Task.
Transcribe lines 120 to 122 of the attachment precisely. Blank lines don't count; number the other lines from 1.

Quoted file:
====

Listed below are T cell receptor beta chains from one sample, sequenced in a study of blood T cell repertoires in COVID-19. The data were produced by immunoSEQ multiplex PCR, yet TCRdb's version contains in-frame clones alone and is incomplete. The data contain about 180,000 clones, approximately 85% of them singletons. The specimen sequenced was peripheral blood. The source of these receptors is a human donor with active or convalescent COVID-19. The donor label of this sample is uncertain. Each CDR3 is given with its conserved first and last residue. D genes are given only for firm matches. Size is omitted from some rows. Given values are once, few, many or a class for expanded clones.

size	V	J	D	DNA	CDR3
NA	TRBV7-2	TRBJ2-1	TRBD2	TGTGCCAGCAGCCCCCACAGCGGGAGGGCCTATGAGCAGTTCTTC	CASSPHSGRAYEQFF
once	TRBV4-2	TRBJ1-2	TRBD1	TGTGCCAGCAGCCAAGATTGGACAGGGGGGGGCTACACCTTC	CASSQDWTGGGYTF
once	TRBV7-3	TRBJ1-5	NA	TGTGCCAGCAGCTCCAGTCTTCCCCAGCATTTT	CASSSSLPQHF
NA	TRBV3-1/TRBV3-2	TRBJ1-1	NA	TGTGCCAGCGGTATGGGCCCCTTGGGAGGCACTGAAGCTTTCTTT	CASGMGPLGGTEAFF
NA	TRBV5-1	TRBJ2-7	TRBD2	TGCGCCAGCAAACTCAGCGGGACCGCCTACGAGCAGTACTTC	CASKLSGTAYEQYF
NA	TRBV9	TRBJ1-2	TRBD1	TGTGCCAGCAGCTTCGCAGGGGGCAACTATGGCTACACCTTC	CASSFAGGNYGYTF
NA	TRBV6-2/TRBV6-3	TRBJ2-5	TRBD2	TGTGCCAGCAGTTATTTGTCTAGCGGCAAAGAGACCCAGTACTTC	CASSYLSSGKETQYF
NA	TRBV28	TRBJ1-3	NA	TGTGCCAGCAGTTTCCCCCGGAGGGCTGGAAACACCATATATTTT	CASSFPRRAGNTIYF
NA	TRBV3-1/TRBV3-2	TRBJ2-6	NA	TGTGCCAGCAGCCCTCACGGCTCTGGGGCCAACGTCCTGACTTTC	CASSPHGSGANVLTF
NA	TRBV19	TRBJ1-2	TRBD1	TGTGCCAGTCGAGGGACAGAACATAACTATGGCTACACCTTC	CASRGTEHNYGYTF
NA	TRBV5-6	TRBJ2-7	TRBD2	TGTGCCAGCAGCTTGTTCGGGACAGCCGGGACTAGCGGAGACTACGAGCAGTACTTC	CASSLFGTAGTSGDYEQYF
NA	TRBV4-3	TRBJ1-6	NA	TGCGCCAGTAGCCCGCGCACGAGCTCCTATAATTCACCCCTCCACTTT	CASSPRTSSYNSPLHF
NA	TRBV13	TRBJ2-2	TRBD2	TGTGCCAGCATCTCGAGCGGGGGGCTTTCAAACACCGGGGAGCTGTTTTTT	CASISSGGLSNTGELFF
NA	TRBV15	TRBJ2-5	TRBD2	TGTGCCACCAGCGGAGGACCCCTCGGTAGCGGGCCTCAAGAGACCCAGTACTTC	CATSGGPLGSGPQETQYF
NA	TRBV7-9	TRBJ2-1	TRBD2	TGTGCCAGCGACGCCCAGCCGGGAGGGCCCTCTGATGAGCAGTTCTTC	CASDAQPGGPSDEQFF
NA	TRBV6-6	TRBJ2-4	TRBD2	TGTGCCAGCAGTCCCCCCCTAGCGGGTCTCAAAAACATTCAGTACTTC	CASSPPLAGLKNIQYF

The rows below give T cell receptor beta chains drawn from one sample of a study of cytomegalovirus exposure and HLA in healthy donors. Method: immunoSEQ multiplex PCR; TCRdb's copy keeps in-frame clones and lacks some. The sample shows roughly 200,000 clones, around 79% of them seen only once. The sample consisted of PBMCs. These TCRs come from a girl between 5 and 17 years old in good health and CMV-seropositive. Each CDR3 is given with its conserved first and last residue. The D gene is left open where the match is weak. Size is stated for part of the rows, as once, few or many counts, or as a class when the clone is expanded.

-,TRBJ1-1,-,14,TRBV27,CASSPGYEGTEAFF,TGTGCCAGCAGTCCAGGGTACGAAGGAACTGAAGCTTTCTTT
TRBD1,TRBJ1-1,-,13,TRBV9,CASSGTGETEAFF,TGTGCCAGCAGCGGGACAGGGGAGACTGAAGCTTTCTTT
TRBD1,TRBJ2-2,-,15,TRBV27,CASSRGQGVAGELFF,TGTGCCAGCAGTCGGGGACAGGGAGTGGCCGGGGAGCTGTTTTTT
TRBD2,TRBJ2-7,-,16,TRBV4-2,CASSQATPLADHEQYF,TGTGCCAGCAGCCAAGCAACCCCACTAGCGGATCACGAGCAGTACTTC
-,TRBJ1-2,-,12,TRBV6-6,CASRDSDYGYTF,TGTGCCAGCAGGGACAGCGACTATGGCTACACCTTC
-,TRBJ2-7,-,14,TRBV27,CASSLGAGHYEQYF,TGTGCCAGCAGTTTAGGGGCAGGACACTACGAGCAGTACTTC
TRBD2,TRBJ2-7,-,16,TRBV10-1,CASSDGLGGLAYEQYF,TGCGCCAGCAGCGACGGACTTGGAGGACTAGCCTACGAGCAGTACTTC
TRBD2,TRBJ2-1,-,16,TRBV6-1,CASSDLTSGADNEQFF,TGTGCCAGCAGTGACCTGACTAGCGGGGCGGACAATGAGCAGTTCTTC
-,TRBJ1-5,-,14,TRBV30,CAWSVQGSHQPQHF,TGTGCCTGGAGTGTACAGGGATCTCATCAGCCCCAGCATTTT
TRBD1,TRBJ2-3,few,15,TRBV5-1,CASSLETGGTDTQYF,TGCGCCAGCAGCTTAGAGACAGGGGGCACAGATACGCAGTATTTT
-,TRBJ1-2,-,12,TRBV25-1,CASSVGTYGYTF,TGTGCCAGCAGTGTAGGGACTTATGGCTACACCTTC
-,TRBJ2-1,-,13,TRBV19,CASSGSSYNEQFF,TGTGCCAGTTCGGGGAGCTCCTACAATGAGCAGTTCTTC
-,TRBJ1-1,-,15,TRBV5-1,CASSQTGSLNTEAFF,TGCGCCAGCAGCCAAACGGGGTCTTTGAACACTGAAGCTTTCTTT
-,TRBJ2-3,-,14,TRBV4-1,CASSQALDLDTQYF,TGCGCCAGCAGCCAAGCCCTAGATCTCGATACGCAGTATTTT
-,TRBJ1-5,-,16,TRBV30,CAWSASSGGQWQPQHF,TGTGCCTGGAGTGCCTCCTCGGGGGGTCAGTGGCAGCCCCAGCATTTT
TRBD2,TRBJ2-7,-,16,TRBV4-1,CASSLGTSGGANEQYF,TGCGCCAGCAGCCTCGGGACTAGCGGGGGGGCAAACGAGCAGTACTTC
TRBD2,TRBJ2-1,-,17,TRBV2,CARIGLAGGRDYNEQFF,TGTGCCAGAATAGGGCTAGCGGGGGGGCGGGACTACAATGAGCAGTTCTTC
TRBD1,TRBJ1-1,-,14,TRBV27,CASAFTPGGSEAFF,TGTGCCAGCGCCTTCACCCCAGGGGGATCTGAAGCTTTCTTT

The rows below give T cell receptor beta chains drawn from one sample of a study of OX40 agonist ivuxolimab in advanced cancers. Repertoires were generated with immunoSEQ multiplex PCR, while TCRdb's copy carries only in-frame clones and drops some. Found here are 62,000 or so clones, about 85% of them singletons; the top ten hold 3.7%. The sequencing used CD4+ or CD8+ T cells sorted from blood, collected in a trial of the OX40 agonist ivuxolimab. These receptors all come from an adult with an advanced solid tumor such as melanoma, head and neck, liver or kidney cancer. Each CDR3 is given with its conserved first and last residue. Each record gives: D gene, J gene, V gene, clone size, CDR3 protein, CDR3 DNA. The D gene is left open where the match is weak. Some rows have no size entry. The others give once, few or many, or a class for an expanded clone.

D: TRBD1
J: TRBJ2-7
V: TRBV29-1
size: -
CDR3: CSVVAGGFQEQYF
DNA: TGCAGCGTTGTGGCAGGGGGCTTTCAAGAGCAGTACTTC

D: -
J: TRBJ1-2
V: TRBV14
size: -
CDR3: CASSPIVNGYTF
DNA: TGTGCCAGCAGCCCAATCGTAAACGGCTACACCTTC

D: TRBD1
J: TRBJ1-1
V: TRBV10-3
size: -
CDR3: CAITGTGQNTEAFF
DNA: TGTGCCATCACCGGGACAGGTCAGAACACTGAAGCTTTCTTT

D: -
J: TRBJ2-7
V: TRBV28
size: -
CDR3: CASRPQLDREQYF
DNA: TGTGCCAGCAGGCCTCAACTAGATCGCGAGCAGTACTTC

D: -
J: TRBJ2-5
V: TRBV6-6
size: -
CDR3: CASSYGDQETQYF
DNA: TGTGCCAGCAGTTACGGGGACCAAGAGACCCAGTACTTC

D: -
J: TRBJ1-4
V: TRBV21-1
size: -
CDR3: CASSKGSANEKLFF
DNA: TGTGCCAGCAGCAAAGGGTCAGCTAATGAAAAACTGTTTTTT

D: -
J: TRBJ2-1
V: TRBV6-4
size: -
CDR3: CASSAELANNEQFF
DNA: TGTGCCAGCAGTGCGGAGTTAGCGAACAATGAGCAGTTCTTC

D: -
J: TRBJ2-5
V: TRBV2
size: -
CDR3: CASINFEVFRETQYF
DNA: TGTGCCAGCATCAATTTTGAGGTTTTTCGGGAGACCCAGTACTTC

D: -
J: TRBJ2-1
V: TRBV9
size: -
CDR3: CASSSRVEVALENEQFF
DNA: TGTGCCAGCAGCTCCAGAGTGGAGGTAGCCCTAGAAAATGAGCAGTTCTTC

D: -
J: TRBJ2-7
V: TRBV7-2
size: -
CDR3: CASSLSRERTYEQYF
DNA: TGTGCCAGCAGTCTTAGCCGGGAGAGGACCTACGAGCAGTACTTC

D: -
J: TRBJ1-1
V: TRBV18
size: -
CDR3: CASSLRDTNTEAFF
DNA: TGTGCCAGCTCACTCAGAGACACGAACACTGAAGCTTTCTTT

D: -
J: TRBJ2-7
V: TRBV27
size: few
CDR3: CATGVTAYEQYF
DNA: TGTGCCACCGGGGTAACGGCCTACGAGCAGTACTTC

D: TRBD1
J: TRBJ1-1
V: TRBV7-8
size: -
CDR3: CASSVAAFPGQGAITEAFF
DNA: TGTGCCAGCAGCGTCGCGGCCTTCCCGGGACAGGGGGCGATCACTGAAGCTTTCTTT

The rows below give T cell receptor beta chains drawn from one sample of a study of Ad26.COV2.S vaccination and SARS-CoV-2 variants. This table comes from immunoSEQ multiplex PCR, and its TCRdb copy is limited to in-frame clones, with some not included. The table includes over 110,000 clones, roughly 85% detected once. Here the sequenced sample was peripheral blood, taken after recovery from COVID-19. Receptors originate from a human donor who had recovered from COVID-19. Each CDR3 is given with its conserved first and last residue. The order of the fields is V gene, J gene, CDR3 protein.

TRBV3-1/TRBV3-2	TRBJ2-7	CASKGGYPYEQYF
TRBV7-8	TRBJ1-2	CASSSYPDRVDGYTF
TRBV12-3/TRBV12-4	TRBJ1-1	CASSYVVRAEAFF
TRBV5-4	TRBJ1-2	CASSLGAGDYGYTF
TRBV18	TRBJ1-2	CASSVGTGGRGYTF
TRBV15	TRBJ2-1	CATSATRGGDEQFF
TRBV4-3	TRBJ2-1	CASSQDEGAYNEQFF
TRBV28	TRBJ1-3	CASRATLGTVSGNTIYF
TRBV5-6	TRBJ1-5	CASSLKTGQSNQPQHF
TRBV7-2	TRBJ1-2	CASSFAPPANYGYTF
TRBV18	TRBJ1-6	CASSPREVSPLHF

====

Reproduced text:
TRBV12-3/TRBV12-4	TRBJ1-1	CASSYVVRAEAFF
TRBV5-4	TRBJ1-2	CASSLGAGDYGYTF
TRBV18	TRBJ1-2	CASSVGTGGRGYTF